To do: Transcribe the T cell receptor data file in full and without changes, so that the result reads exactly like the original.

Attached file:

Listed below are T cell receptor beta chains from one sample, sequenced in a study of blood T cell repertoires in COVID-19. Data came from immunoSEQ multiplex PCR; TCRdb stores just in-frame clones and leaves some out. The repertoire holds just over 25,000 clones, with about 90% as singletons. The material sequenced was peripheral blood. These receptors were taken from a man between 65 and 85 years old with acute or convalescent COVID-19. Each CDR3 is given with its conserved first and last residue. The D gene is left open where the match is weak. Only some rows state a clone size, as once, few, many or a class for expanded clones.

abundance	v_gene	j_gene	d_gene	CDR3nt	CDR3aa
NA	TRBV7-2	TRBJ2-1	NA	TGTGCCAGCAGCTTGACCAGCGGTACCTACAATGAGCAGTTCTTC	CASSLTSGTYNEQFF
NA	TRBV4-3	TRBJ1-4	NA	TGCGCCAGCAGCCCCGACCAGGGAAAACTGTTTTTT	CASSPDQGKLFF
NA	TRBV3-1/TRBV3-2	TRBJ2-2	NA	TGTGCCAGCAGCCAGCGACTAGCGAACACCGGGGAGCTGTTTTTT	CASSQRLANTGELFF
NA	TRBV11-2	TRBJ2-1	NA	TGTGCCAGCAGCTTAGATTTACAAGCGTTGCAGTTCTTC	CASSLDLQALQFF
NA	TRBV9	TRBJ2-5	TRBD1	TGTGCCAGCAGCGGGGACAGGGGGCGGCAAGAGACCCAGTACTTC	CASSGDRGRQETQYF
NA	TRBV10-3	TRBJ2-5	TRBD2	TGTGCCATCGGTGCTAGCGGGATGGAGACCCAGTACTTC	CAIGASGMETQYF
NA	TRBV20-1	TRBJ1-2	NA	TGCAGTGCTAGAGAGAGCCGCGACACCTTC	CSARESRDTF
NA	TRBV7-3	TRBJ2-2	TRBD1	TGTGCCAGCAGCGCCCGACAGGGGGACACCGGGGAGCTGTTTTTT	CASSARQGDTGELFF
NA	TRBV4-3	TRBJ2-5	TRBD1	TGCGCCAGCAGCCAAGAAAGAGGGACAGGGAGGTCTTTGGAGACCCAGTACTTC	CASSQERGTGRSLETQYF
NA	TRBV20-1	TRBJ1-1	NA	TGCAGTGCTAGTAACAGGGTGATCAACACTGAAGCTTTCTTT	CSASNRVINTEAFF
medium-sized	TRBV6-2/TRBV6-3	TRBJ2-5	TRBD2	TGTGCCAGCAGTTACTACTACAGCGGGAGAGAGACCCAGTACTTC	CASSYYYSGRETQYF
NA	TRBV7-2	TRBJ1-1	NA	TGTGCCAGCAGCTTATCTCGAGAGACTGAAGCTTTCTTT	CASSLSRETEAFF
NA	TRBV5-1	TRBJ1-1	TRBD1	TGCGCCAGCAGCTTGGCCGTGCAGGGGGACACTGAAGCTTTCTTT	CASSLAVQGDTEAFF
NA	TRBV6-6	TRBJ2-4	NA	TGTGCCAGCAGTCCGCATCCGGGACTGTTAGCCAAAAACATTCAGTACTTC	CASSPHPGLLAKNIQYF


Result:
Listed below are T cell receptor beta chains from one sample, sequenced in a study of blood T cell repertoires in COVID-19. Data came from immunoSEQ multiplex PCR; TCRdb stores just in-frame clones and leaves some out. The repertoire holds just over 25,000 clones, with about 90% as singletons. The material sequenced was peripheral blood. These receptors were taken from a man between 65 and 85 years old with acute or convalescent COVID-19. Each CDR3 is given with its conserved first and last residue. The D gene is left open where the match is weak. Only some rows state a clone size, as once, few, many or a class for expanded clones.

abundance	v_gene	j_gene	d_gene	CDR3nt	CDR3aa
NA	TRBV7-2	TRBJ2-1	NA	TGTGCCAGCAGCTTGACCAGCGGTACCTACAATGAGCAGTTCTTC	CASSLTSGTYNEQFF
NA	TRBV4-3	TRBJ1-4	NA	TGCGCCAGCAGCCCCGACCAGGGAAAACTGTTTTTT	CASSPDQGKLFF
NA	TRBV3-1/TRBV3-2	TRBJ2-2	NA	TGTGCCAGCAGCCAGCGACTAGCGAACACCGGGGAGCTGTTTTTT	CASSQRLANTGELFF
NA	TRBV11-2	TRBJ2-1	NA	TGTGCCAGCAGCTTAGATTTACAAGCGTTGCAGTTCTTC	CASSLDLQALQFF
NA	TRBV9	TRBJ2-5	TRBD1	TGTGCCAGCAGCGGGGACAGGGGGCGGCAAGAGACCCAGTACTTC	CASSGDRGRQETQYF
NA	TRBV10-3	TRBJ2-5	TRBD2	TGTGCCATCGGTGCTAGCGGGATGGAGACCCAGTACTTC	CAIGASGMETQYF
NA	TRBV20-1	TRBJ1-2	NA	TGCAGTGCTAGAGAGAGCCGCGACACCTTC	CSARESRDTF
NA	TRBV7-3	TRBJ2-2	TRBD1	TGTGCCAGCAGCGCCCGACAGGGGGACACCGGGGAGCTGTTTTTT	CASSARQGDTGELFF
NA	TRBV4-3	TRBJ2-5	TRBD1	TGCGCCAGCAGCCAAGAAAGAGGGACAGGGAGGTCTTTGGAGACCCAGTACTTC	CASSQERGTGRSLETQYF
NA	TRBV20-1	TRBJ1-1	NA	TGCAGTGCTAGTAACAGGGTGATCAACACTGAAGCTTTCTTT	CSASNRVINTEAFF
medium-sized	TRBV6-2/TRBV6-3	TRBJ2-5	TRBD2	TGTGCCAGCAGTTACTACTACAGCGGGAGAGAGACCCAGTACTTC	CASSYYYSGRETQYF
NA	TRBV7-2	TRBJ1-1	NA	TGTGCCAGCAGCTTATCTCGAGAGACTGAAGCTTTCTTT	CASSLSRETEAFF
NA	TRBV5-1	TRBJ1-1	TRBD1	TGCGCCAGCAGCTTGGCCGTGCAGGGGGACACTGAAGCTTTCTTT	CASSLAVQGDTEAFF
NA	TRBV6-6	TRBJ2-4	NA	TGTGCCAGCAGTCCGCATCCGGGACTGTTAGCCAAAAACATTCAGTACTTC	CASSPHPGLLAKNIQYF